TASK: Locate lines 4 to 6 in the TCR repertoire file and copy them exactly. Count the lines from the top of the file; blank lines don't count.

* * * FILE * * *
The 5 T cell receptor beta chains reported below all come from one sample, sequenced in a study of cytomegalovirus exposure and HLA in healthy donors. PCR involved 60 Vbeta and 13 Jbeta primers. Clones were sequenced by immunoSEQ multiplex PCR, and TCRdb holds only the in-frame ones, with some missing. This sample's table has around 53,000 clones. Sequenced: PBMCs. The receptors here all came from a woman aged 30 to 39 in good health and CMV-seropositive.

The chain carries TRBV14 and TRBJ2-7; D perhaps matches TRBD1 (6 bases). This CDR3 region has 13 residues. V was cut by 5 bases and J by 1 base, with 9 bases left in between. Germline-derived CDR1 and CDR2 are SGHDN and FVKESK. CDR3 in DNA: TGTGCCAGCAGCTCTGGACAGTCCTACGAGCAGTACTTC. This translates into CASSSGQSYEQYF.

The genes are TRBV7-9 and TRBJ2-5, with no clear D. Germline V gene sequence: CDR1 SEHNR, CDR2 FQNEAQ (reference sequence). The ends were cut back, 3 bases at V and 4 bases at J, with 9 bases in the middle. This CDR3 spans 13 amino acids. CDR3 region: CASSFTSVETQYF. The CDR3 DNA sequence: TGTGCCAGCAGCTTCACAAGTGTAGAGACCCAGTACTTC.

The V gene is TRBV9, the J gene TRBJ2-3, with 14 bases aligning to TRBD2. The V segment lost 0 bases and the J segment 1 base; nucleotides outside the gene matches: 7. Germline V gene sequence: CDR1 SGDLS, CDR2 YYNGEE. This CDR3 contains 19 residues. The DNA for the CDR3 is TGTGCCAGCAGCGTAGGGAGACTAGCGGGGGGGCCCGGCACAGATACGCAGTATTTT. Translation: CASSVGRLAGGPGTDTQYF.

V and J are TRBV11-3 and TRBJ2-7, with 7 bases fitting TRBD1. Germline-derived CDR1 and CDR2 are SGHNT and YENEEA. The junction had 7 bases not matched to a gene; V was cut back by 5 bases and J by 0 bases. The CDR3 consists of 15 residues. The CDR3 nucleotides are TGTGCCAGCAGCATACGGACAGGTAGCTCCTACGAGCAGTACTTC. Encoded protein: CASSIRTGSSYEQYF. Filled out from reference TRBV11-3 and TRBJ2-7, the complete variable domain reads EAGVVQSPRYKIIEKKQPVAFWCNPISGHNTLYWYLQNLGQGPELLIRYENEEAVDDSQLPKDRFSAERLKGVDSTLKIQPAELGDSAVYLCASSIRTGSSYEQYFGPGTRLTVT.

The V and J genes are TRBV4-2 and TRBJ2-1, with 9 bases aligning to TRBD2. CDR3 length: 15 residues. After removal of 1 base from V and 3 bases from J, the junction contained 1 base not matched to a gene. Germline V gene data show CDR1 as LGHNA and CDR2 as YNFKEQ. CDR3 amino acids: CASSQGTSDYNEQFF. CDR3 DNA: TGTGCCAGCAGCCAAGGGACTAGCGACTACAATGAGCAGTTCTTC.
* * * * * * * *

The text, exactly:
The V gene is TRBV9, the J gene TRBJ2-3, with 14 bases aligning to TRBD2. The V segment lost 0 bases and the J segment 1 base; nucleotides outside the gene matches: 7. Germline V gene sequence: CDR1 SGDLS, CDR2 YYNGEE. This CDR3 contains 19 residues. The DNA for the CDR3 is TGTGCCAGCAGCGTAGGGAGACTAGCGGGGGGGCCCGGCACAGATACGCAGTATTTT. Translation: CASSVGRLAGGPGTDTQYF.

V and J are TRBV11-3 and TRBJ2-7, with 7 bases fitting TRBD1. Germline-derived CDR1 and CDR2 are SGHNT and YENEEA. The junction had 7 bases not matched to a gene; V was cut back by 5 bases and J by 0 bases. The CDR3 consists of 15 residues. The CDR3 nucleotides are TGTGCCAGCAGCATACGGACAGGTAGCTCCTACGAGCAGTACTTC. Encoded protein: CASSIRTGSSYEQYF. Filled out from reference TRBV11-3 and TRBJ2-7, the complete variable domain reads EAGVVQSPRYKIIEKKQPVAFWCNPISGHNTLYWYLQNLGQGPELLIRYENEEAVDDSQLPKDRFSAERLKGVDSTLKIQPAELGDSAVYLCASSIRTGSSYEQYFGPGTRLTVT.

The V and J genes are TRBV4-2 and TRBJ2-1, with 9 bases aligning to TRBD2. CDR3 length: 15 residues. After removal of 1 base from V and 3 bases from J, the junction contained 1 base not matched to a gene. Germline V gene data show CDR1 as LGHNA and CDR2 as YNFKEQ. CDR3 amino acids: CASSQGTSDYNEQFF. CDR3 DNA: TGTGCCAGCAGCCAAGGGACTAGCGACTACAATGAGCAGTTCTTC.